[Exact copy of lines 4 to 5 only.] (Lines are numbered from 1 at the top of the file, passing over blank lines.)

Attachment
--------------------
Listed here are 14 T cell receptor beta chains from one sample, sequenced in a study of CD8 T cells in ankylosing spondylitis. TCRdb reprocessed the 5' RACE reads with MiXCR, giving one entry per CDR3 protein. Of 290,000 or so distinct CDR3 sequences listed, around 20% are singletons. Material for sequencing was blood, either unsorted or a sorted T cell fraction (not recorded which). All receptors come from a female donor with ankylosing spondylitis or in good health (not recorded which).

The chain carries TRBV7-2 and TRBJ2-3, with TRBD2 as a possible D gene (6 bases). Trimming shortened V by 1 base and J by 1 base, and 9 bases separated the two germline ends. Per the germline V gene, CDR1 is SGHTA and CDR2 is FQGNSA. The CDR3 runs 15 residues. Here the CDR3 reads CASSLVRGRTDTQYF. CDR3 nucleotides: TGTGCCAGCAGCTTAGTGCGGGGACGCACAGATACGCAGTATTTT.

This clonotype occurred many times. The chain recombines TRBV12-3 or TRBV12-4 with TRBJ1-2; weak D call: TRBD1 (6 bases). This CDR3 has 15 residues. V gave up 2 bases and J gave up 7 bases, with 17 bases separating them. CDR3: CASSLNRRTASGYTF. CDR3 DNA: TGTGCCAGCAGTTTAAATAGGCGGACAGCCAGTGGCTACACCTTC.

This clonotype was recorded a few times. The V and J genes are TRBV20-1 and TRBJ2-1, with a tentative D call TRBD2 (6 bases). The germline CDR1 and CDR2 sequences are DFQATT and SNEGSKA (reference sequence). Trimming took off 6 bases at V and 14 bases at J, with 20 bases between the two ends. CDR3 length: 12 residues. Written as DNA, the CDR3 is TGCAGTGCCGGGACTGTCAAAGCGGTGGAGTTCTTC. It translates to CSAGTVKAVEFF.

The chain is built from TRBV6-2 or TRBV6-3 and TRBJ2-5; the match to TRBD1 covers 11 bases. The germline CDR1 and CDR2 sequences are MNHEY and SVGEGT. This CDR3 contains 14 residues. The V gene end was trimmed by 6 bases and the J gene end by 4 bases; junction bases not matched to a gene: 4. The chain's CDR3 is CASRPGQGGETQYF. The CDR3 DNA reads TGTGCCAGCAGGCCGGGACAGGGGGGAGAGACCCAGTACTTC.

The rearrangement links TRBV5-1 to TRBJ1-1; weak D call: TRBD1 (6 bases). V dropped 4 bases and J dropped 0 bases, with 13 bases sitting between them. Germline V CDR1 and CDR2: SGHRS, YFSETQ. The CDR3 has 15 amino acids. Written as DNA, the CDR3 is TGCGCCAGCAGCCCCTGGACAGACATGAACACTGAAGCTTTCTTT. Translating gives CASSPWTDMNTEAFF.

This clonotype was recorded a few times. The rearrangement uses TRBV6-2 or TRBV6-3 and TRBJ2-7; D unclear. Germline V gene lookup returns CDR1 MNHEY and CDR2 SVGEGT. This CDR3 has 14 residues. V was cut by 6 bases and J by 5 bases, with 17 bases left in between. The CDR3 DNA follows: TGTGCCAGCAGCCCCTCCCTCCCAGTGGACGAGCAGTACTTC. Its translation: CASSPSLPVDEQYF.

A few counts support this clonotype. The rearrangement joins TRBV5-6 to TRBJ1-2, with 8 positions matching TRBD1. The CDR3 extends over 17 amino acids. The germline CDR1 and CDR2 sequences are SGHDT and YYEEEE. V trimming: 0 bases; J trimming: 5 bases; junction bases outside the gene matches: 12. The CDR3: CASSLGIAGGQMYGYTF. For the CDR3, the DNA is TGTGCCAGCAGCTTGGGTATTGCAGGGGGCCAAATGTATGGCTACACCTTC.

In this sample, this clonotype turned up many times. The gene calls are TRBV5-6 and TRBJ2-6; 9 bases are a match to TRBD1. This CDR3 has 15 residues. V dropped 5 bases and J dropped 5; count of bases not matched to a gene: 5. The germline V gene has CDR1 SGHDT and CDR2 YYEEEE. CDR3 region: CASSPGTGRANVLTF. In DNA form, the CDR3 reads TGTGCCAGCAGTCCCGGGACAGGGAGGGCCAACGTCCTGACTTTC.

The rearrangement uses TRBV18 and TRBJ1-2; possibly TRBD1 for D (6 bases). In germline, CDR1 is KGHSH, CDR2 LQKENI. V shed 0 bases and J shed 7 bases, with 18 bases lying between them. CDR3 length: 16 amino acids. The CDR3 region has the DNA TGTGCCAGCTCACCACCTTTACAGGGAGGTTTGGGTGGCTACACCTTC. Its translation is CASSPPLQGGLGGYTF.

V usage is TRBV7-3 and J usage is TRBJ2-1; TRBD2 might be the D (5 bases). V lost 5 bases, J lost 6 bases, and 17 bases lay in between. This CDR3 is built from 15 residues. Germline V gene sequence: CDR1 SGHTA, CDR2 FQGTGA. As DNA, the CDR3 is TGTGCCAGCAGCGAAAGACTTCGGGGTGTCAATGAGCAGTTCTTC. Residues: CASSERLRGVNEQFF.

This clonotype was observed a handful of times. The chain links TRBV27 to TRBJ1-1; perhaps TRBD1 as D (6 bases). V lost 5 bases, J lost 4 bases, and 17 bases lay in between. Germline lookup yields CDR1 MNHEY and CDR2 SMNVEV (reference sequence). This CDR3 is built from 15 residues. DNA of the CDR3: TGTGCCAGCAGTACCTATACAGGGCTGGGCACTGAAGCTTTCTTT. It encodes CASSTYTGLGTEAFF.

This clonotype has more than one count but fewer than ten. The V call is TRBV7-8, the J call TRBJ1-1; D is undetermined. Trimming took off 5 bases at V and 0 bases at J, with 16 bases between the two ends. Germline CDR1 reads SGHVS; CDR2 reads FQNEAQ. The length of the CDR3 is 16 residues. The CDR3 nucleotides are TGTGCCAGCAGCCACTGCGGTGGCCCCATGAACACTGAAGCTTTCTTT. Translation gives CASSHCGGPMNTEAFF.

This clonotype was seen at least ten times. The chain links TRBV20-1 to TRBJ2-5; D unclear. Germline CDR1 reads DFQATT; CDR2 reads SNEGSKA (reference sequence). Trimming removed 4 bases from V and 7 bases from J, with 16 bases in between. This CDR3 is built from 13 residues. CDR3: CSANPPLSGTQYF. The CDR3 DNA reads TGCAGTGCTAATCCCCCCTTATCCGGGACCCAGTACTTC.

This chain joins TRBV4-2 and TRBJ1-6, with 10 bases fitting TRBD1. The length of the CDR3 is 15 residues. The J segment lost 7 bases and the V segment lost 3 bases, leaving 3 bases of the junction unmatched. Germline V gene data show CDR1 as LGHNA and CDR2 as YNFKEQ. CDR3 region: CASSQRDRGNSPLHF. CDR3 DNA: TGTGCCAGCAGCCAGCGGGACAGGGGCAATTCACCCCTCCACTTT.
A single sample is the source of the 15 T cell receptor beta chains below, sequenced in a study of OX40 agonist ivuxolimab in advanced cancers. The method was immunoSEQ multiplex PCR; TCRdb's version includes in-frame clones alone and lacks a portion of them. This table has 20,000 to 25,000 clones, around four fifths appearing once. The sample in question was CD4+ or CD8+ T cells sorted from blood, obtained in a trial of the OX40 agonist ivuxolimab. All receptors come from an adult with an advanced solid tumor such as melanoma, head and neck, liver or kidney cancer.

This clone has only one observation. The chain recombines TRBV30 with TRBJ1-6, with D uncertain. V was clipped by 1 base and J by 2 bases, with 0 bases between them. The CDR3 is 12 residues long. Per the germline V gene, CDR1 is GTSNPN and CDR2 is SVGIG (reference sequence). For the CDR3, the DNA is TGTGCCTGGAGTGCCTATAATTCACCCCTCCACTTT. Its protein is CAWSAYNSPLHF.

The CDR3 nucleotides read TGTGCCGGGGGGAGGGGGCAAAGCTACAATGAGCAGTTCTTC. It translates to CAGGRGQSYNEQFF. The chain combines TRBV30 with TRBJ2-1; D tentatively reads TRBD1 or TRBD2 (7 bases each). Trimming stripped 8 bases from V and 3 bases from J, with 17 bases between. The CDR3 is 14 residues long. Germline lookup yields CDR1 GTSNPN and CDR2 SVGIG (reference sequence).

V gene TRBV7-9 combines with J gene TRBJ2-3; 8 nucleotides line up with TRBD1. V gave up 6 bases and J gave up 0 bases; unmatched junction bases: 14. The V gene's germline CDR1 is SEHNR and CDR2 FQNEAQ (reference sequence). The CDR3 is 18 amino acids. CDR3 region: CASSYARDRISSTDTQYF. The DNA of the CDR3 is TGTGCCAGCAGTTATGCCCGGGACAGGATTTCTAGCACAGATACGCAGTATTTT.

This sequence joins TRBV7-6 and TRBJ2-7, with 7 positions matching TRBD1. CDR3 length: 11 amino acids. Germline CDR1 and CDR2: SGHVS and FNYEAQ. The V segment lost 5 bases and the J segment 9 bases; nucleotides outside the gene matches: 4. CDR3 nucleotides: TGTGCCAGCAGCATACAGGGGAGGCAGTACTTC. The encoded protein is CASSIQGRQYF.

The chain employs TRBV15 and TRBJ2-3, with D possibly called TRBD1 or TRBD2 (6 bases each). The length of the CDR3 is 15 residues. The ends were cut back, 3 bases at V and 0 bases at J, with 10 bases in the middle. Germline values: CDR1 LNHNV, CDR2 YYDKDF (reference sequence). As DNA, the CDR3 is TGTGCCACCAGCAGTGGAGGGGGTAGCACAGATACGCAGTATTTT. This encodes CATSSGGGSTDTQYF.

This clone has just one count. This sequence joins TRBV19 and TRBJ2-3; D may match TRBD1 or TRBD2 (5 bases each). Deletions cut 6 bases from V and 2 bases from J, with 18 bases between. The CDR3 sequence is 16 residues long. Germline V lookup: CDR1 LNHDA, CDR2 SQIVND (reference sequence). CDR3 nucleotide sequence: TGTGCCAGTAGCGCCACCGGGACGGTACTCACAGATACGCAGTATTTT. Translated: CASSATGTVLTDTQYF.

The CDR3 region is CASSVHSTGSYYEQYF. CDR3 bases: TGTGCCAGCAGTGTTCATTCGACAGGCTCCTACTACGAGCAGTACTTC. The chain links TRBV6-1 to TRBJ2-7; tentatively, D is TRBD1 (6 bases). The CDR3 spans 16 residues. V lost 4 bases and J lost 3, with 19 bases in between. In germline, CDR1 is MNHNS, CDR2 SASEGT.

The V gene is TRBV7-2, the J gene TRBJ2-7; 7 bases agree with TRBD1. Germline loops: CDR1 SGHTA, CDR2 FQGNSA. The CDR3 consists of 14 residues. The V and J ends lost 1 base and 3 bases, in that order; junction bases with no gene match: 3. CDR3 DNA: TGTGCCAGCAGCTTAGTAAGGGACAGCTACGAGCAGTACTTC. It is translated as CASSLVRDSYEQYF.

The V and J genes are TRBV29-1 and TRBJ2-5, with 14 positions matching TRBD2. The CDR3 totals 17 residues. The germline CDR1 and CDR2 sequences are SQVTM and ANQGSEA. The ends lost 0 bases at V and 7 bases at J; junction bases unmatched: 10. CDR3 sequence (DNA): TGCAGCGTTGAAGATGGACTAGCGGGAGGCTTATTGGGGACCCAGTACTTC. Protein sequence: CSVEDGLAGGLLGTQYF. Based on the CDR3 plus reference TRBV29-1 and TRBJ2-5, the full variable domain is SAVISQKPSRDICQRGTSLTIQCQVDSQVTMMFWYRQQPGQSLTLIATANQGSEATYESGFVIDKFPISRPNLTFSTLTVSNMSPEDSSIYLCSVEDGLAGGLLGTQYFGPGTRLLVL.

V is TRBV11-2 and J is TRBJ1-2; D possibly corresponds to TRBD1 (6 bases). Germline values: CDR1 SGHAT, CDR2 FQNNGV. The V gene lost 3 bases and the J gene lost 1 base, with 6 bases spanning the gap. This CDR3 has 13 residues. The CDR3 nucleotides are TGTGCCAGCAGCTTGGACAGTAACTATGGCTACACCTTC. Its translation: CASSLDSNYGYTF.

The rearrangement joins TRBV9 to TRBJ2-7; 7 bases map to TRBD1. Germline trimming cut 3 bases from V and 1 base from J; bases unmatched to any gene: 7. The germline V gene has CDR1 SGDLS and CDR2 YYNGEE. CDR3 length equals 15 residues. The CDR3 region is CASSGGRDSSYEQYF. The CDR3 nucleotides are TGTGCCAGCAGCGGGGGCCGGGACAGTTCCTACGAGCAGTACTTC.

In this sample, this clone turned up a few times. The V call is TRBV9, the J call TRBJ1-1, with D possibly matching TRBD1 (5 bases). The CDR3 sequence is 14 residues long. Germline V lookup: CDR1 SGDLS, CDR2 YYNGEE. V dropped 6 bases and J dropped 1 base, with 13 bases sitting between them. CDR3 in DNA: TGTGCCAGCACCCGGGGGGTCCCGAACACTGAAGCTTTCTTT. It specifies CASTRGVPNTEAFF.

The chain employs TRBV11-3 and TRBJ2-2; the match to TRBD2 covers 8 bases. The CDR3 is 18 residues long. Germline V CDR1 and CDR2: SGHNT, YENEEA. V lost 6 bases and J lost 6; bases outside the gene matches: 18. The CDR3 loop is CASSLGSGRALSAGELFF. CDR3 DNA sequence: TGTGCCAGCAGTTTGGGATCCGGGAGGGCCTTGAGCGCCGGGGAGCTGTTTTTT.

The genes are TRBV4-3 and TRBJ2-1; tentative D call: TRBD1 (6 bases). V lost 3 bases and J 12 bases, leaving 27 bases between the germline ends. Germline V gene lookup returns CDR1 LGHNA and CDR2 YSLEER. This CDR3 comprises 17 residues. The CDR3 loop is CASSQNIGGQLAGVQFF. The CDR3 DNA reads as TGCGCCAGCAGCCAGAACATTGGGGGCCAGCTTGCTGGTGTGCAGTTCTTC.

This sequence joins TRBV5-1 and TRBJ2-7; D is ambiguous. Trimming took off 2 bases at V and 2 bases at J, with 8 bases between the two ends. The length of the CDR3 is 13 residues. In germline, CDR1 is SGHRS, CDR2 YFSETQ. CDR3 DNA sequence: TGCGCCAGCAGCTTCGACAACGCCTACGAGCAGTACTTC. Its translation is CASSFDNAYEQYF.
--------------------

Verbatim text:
This clonotype was recorded a few times. The V and J genes are TRBV20-1 and TRBJ2-1, with a tentative D call TRBD2 (6 bases). The germline CDR1 and CDR2 sequences are DFQATT and SNEGSKA (reference sequence). Trimming took off 6 bases at V and 14 bases at J, with 20 bases between the two ends. CDR3 length: 12 residues. Written as DNA, the CDR3 is TGCAGTGCCGGGACTGTCAAAGCGGTGGAGTTCTTC. It translates to CSAGTVKAVEFF.

The chain is built from TRBV6-2 or TRBV6-3 and TRBJ2-5; the match to TRBD1 covers 11 bases. The germline CDR1 and CDR2 sequences are MNHEY and SVGEGT. This CDR3 contains 14 residues. The V gene end was trimmed by 6 bases and the J gene end by 4 bases; junction bases not matched to a gene: 4. The chain's CDR3 is CASRPGQGGETQYF. The CDR3 DNA reads TGTGCCAGCAGGCCGGGACAGGGGGGAGAGACCCAGTACTTC.